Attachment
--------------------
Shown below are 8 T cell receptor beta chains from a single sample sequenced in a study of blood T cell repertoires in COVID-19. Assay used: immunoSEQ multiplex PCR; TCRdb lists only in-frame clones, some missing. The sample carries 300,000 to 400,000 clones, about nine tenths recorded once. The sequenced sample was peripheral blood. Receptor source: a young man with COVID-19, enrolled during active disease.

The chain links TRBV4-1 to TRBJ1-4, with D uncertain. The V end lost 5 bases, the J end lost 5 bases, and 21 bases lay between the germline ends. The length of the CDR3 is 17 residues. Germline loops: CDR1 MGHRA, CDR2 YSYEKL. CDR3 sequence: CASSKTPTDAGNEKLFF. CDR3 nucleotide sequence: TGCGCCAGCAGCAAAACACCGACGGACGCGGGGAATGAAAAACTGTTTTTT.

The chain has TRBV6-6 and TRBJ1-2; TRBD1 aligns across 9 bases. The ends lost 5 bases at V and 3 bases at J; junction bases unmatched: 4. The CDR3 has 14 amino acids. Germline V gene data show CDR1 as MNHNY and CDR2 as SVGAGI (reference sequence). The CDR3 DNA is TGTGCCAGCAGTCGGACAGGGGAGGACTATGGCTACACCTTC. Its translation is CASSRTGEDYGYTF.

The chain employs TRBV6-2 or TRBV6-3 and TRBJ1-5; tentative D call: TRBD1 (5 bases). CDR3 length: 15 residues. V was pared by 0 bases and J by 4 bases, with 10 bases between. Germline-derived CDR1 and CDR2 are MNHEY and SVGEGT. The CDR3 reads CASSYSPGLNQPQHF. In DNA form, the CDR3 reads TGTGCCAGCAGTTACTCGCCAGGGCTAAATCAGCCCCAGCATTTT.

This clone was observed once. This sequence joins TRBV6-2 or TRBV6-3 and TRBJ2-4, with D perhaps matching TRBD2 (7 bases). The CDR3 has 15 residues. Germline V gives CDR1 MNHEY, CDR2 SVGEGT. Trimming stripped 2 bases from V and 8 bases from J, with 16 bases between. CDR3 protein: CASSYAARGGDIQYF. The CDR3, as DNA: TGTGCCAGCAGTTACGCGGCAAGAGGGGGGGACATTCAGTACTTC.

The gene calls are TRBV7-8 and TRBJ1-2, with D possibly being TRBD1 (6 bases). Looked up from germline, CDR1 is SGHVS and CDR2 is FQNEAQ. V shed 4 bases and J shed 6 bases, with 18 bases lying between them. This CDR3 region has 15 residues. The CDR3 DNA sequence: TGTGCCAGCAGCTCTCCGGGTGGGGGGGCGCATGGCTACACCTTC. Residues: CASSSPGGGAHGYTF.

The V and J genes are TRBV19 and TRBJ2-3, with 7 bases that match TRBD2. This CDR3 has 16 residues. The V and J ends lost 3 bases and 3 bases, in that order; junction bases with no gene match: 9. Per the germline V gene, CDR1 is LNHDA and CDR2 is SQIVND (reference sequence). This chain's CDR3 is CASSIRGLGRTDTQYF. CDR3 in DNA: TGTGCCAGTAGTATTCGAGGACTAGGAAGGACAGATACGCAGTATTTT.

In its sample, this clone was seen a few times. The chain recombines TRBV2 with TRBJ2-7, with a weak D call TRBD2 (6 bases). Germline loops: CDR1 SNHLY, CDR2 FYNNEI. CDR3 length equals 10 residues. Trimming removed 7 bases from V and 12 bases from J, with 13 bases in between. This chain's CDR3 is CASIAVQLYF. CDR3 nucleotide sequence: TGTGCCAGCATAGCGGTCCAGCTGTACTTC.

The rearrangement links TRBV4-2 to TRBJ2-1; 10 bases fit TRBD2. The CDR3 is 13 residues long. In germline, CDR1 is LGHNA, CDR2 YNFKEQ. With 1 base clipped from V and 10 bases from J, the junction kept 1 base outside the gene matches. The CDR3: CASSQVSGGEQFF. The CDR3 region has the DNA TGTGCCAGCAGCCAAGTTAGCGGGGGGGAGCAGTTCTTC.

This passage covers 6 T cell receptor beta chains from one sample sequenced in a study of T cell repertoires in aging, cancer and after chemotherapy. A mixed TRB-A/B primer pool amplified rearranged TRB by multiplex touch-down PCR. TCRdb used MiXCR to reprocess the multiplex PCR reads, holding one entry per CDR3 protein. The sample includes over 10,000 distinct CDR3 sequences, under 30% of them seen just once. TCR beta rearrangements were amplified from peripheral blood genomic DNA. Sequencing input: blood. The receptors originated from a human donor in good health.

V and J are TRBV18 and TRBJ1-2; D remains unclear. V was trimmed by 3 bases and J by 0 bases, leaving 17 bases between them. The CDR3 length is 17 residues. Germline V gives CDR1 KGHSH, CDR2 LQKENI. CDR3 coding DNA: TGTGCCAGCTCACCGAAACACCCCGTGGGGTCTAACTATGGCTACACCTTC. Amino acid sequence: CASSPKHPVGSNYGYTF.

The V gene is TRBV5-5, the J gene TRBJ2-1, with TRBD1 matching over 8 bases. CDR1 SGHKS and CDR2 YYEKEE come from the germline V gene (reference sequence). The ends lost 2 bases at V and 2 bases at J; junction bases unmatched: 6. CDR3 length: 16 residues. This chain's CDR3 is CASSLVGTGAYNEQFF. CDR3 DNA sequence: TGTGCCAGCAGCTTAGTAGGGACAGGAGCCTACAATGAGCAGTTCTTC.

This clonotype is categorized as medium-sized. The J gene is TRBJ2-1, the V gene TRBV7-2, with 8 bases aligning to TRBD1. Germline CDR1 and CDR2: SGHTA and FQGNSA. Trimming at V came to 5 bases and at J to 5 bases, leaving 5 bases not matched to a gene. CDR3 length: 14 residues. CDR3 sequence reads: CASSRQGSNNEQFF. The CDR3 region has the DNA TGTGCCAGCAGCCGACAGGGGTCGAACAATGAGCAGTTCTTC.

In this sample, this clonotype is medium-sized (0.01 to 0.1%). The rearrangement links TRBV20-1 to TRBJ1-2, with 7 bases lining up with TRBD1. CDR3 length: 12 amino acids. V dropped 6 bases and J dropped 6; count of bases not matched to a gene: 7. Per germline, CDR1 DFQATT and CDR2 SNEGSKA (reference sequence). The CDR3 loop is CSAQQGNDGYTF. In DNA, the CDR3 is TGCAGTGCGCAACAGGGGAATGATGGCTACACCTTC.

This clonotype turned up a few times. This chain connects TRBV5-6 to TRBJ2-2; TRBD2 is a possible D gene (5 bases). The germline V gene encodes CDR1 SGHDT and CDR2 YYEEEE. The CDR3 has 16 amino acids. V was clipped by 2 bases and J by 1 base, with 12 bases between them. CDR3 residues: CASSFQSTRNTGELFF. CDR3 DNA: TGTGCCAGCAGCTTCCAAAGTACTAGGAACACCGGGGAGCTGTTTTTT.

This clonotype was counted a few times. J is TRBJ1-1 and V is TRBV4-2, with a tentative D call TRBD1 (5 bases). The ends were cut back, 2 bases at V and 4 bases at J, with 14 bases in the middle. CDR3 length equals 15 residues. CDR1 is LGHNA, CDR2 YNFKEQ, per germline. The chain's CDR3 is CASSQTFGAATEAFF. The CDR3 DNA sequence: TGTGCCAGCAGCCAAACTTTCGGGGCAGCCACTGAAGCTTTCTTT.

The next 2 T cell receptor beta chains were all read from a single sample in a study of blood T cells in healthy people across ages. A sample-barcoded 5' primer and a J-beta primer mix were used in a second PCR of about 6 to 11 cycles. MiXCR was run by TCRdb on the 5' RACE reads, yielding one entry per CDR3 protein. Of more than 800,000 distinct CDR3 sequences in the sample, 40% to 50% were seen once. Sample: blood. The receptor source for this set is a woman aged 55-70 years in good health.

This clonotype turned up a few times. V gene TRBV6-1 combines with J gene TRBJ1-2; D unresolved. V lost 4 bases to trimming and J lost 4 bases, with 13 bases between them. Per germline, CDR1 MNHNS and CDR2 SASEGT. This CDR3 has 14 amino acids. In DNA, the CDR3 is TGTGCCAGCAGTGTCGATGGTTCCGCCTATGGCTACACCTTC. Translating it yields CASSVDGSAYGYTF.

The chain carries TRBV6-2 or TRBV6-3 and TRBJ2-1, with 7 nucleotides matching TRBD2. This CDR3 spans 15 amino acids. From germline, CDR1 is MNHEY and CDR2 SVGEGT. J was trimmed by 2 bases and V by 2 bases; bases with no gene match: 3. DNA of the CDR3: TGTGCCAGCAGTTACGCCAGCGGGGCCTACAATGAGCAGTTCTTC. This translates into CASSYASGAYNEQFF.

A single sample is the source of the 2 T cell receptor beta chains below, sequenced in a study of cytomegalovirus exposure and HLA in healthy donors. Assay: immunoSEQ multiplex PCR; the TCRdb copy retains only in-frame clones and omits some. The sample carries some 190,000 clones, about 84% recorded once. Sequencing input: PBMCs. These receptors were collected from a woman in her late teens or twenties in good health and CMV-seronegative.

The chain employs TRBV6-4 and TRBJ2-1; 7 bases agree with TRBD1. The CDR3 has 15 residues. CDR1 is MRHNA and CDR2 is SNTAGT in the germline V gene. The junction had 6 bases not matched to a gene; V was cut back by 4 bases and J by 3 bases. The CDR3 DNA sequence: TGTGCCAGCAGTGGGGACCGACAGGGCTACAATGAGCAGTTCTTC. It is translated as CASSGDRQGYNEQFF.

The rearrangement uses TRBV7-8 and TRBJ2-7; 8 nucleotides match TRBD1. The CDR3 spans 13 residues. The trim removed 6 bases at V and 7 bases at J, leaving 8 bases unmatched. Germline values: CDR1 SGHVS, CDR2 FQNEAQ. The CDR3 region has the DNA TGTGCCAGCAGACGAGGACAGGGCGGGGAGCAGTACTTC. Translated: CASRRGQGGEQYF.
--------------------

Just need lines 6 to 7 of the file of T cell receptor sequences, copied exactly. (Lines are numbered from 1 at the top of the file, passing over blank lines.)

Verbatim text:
The gene calls are TRBV7-8 and TRBJ1-2, with D possibly being TRBD1 (6 bases). Looked up from germline, CDR1 is SGHVS and CDR2 is FQNEAQ. V shed 4 bases and J shed 6 bases, with 18 bases lying between them. This CDR3 region has 15 residues. The CDR3 DNA sequence: TGTGCCAGCAGCTCTCCGGGTGGGGGGGCGCATGGCTACACCTTC. Residues: CASSSPGGGAHGYTF.

The V and J genes are TRBV19 and TRBJ2-3, with 7 bases that match TRBD2. This CDR3 has 16 residues. The V and J ends lost 3 bases and 3 bases, in that order; junction bases with no gene match: 9. Per the germline V gene, CDR1 is LNHDA and CDR2 is SQIVND (reference sequence). This chain's CDR3 is CASSIRGLGRTDTQYF. CDR3 in DNA: TGTGCCAGTAGTATTCGAGGACTAGGAAGGACAGATACGCAGTATTTT.